And this is where our story ends. Sylvester’s use of the word totient, Gauss’s use of the letter φ, and Euler’s original definition all contributed to the modern construct that we call the phi/totient function. Even though Euler’s original definition came in a Latin paper, it wasn’t until Sylvester that the use of totient became commonplace.

However, Euler had proven many of the basic facts about it as early as 1758. So, while the original phi function was neither phi nor a function, it was undoubtedly Euler’s.

The Evolution of Weights and Measures

At long last, I’ve exhausted my curiosity in mathematical etymologies. Many word histories have been explored in the previous three installments:

This time around, I want to look at some of the words we use for measurements. There are a few interesting histories in the metric system (SI), but most of the fun comes from the English Imperial system.

The Roman Empire provided us with the primary pre-SI system of measurement in Europe, from which many of the medieval systems were derived. The Latin word mille gives us two important words today: million (related to “thousand”, as detailed in a previous post), and mile. As Roman legions marched across the Mediterranean world, they measured their distances according to paces, with a thousand paces being milia passuum. A pace is the distance traveled in two full steps, and is about 58-62 inches (depending, obviously, on an individual’s height). Using this reckoning, the Roman definition of a mile clocks in at 4,833-5,167 feet.

When the Roman Empire fractured in the West, their uniform measurement system fractured as well, occasionally with hilarious consequences. Later, by the 18th century, the Roman mile had evolved from one definition to many: there were Scots miles, English miles, German miles, and so on. The German mile was 24,000-some feet (at least according to Wikipedia), compared to the English mile’s comparably-paltry 5,280 feet. (Go check that Wikipedia reference, too—there are many more variants!)

But before I get too distracted by the history of the mile, let’s move on to some other length measurements.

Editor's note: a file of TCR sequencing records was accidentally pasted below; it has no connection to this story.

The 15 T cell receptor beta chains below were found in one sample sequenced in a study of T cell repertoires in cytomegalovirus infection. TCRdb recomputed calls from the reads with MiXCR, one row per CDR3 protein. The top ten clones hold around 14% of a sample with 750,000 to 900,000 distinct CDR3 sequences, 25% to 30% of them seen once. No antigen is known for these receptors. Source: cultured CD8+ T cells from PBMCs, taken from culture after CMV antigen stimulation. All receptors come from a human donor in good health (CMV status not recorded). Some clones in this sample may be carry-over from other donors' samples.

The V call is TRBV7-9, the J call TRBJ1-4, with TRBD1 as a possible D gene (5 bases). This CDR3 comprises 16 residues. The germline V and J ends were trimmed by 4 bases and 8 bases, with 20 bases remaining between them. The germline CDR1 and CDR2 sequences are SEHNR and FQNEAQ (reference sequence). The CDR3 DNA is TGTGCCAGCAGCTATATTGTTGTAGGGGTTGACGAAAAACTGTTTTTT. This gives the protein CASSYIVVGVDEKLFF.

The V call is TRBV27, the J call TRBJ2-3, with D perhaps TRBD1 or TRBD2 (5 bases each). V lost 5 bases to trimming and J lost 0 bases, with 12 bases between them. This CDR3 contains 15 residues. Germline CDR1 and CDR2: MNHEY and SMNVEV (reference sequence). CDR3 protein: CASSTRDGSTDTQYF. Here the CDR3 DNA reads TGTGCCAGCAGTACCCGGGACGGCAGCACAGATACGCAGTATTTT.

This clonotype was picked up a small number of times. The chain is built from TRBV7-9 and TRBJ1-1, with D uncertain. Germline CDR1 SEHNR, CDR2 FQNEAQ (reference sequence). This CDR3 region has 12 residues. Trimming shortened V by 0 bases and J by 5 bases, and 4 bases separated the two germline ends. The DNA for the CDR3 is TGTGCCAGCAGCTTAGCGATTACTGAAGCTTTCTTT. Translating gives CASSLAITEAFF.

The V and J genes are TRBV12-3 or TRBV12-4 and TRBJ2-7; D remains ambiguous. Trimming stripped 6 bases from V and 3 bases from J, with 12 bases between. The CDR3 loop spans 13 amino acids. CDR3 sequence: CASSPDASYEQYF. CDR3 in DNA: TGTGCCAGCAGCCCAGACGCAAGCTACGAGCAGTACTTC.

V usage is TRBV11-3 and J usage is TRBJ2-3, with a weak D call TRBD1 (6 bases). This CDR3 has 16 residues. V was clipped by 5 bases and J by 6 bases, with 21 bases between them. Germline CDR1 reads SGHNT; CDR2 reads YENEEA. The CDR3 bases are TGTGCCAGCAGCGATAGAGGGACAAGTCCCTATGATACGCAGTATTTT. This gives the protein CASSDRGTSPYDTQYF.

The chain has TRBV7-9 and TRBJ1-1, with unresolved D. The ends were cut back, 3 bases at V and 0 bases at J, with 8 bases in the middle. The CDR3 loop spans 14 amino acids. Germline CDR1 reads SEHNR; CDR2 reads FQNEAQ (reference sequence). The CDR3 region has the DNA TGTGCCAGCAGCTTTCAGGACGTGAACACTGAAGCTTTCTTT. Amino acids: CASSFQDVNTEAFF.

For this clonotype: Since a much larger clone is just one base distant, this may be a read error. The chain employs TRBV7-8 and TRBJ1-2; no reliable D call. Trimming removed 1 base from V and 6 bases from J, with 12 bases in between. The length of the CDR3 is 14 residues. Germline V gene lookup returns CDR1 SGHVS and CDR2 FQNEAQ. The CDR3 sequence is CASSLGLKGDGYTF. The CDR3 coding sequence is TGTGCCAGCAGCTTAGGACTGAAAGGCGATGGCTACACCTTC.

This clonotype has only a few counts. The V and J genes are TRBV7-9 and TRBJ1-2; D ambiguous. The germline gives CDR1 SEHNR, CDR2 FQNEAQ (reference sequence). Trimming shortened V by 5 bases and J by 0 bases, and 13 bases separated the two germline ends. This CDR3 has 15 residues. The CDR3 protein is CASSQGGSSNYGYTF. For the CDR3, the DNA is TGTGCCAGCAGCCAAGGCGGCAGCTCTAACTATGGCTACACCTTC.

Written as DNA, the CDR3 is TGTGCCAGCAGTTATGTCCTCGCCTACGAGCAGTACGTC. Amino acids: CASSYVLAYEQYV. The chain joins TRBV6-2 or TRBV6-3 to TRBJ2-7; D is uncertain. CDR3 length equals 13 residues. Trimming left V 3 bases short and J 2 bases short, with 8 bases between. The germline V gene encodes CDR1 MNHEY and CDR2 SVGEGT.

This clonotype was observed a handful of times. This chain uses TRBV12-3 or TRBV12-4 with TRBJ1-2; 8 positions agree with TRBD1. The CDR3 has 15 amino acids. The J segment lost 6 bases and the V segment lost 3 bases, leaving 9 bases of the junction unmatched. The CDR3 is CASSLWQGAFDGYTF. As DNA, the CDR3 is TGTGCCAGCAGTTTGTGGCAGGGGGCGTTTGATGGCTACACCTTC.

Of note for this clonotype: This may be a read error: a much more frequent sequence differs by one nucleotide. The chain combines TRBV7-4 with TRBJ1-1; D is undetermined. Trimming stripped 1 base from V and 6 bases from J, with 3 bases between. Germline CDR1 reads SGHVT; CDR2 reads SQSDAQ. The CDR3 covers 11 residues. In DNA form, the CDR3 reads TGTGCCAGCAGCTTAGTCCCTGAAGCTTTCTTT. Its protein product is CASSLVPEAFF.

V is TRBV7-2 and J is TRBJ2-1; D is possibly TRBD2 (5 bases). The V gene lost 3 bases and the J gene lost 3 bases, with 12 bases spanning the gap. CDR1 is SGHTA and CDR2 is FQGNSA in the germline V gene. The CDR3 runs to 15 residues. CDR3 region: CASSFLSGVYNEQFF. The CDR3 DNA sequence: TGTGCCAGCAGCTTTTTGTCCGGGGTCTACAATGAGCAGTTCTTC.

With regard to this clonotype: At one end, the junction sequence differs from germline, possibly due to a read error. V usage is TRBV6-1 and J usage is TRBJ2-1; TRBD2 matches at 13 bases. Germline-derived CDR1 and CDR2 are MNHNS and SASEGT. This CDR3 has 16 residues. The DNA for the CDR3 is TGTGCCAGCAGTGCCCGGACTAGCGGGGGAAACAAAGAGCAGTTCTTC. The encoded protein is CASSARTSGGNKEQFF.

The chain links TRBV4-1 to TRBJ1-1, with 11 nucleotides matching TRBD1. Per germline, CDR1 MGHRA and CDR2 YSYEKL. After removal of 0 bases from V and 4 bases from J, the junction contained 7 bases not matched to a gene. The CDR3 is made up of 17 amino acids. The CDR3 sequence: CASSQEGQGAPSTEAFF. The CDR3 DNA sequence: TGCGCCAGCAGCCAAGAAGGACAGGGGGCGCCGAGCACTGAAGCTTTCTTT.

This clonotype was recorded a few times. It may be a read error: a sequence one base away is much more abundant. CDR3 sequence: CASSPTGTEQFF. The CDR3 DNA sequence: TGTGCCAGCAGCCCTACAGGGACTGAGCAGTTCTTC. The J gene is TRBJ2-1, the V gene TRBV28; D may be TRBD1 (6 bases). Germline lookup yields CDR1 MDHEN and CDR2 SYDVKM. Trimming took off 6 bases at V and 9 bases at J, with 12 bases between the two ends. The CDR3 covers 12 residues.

• Inch — this is a fun one. The word comes from the Latin uncia, which basically means “unit”. The strange thing is that an uncia was a unit of weight rather than length—it was 1/12th of a Roman pound. While the English inch is still 1/12th of its parent measure, the ounce somehow became 1/16th of a pound.
  • Furlong — rather simply, it’s a combination of furrow and long, with a furrow being the length of a ten-acre farm field. This makes it about 1/8th of a mile.
  • Yard and Rod — these two have an intertwined history. Today, a yard is 3 feet long, and a rod is 16.5 feet long. The word yard comes from Old English gierd, meaning “rod” or “stick.” Rod comes from the Old Norse rudda, meaning “club”. According to Schwartzman, the rod and the yard were used somewhat interchangeably during the Medieval period, and only later did they settle on 3 and 16.5 feet (or thereabouts)—the “short” and the “long” yard.   
  • Fathom — originating from the Old English fæðm (“faythm”), meaning “arms” or “grasp”. It was the length of a person’s outstretched arms, and is defined as 6 feet today. Perhaps, given its nautical use, a fathom was the distance you could fall off the boat while still being rescued by someone on board?

While there are lots of other words I could choose from, here are two in particular that have a surprising connection.

  • Pound — comes from the Latin pondus, meaning “a weight.” The abbreviation lb. comes from the Latin word libra, meaning “pound” or “balance.” In most markets, merchants would assess the value of precious metals offered for payment using a balance scale (still with us in the popular imagination today). Indeed, one of the signs of the Zodiac is a balance scale. Of course, you’d need to balance the payment against a set of known weights. Over time, then, the word for the weights themselves came to be the English pound, while the word for the scale itself (libra) evolved into its abbreviation.
  • Liter — comes from the Greek litra, which was a unit of weight. Yes, libra and litra have a common origin! Schwartzman notes that lytre and pound were used interchangeably in England as late as the 17th century. When France adopted a decimal system (the precursor to modern SI units), they borrowed the word litron, changing it from a unit of weight to a unit of volume.

There are many, many more words that I didn’t have the time or energy to write up! But hopefully it’s kept your interest throughout the whole series of posts. Get a copy of Schwartzman’s The Words of Mathematics if you want to learn more.